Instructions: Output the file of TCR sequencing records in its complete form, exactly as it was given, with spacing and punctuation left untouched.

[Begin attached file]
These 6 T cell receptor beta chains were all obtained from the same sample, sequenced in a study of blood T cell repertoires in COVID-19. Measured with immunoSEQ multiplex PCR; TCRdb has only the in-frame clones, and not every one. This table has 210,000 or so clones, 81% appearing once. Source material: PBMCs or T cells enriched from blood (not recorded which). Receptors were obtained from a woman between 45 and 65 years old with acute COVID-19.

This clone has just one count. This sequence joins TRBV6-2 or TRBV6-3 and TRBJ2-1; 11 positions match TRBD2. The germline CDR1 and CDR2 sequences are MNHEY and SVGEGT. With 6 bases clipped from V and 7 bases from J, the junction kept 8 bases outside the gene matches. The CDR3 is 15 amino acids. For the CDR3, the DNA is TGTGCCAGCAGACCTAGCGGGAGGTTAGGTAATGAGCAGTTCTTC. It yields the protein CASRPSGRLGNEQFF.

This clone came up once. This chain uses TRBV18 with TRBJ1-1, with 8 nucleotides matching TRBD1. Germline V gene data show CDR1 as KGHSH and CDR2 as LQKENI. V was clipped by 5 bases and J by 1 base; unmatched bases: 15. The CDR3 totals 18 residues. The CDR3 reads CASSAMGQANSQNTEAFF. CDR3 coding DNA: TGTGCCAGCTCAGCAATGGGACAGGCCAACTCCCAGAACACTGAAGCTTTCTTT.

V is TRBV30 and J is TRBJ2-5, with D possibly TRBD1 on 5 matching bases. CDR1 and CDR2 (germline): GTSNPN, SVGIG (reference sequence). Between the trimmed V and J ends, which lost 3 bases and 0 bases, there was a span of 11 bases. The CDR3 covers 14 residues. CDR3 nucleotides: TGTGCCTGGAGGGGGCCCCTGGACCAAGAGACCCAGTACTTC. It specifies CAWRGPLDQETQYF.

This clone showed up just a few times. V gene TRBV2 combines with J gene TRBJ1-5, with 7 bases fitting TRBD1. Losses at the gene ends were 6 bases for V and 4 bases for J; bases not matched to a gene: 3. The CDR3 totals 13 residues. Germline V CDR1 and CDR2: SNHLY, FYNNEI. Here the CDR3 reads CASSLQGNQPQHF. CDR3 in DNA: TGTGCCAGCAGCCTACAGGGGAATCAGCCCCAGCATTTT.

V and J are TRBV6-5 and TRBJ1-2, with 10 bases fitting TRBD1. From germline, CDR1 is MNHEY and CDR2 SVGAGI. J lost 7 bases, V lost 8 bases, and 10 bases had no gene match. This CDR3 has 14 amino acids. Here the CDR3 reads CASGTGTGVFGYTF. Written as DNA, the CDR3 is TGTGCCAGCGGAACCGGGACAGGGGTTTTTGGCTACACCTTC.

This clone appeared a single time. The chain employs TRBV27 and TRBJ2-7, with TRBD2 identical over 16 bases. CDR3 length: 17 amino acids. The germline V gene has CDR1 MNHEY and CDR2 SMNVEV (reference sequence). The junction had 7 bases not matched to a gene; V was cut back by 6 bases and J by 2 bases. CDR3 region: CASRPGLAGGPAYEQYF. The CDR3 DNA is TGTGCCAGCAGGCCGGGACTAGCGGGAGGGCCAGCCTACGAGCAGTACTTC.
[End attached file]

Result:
These 6 T cell receptor beta chains were all obtained from the same sample, sequenced in a study of blood T cell repertoires in COVID-19. Measured with immunoSEQ multiplex PCR; TCRdb has only the in-frame clones, and not every one. This table has 210,000 or so clones, 81% appearing once. Source material: PBMCs or T cells enriched from blood (not recorded which). Receptors were obtained from a woman between 45 and 65 years old with acute COVID-19.

This clone has just one count. This sequence joins TRBV6-2 or TRBV6-3 and TRBJ2-1; 11 positions match TRBD2. The germline CDR1 and CDR2 sequences are MNHEY and SVGEGT. With 6 bases clipped from V and 7 bases from J, the junction kept 8 bases outside the gene matches. The CDR3 is 15 amino acids. For the CDR3, the DNA is TGTGCCAGCAGACCTAGCGGGAGGTTAGGTAATGAGCAGTTCTTC. It yields the protein CASRPSGRLGNEQFF.

This clone came up once. This chain uses TRBV18 with TRBJ1-1, with 8 nucleotides matching TRBD1. Germline V gene data show CDR1 as KGHSH and CDR2 as LQKENI. V was clipped by 5 bases and J by 1 base; unmatched bases: 15. The CDR3 totals 18 residues. The CDR3 reads CASSAMGQANSQNTEAFF. CDR3 coding DNA: TGTGCCAGCTCAGCAATGGGACAGGCCAACTCCCAGAACACTGAAGCTTTCTTT.

V is TRBV30 and J is TRBJ2-5, with D possibly TRBD1 on 5 matching bases. CDR1 and CDR2 (germline): GTSNPN, SVGIG (reference sequence). Between the trimmed V and J ends, which lost 3 bases and 0 bases, there was a span of 11 bases. The CDR3 covers 14 residues. CDR3 nucleotides: TGTGCCTGGAGGGGGCCCCTGGACCAAGAGACCCAGTACTTC. It specifies CAWRGPLDQETQYF.

This clone showed up just a few times. V gene TRBV2 combines with J gene TRBJ1-5, with 7 bases fitting TRBD1. Losses at the gene ends were 6 bases for V and 4 bases for J; bases not matched to a gene: 3. The CDR3 totals 13 residues. Germline V CDR1 and CDR2: SNHLY, FYNNEI. Here the CDR3 reads CASSLQGNQPQHF. CDR3 in DNA: TGTGCCAGCAGCCTACAGGGGAATCAGCCCCAGCATTTT.

V and J are TRBV6-5 and TRBJ1-2, with 10 bases fitting TRBD1. From germline, CDR1 is MNHEY and CDR2 SVGAGI. J lost 7 bases, V lost 8 bases, and 10 bases had no gene match. This CDR3 has 14 amino acids. Here the CDR3 reads CASGTGTGVFGYTF. Written as DNA, the CDR3 is TGTGCCAGCGGAACCGGGACAGGGGTTTTTGGCTACACCTTC.

This clone appeared a single time. The chain employs TRBV27 and TRBJ2-7, with TRBD2 identical over 16 bases. CDR3 length: 17 amino acids. The germline V gene has CDR1 MNHEY and CDR2 SMNVEV (reference sequence). The junction had 7 bases not matched to a gene; V was cut back by 6 bases and J by 2 bases. CDR3 region: CASRPGLAGGPAYEQYF. The CDR3 DNA is TGTGCCAGCAGGCCGGGACTAGCGGGAGGGCCAGCCTACGAGCAGTACTTC.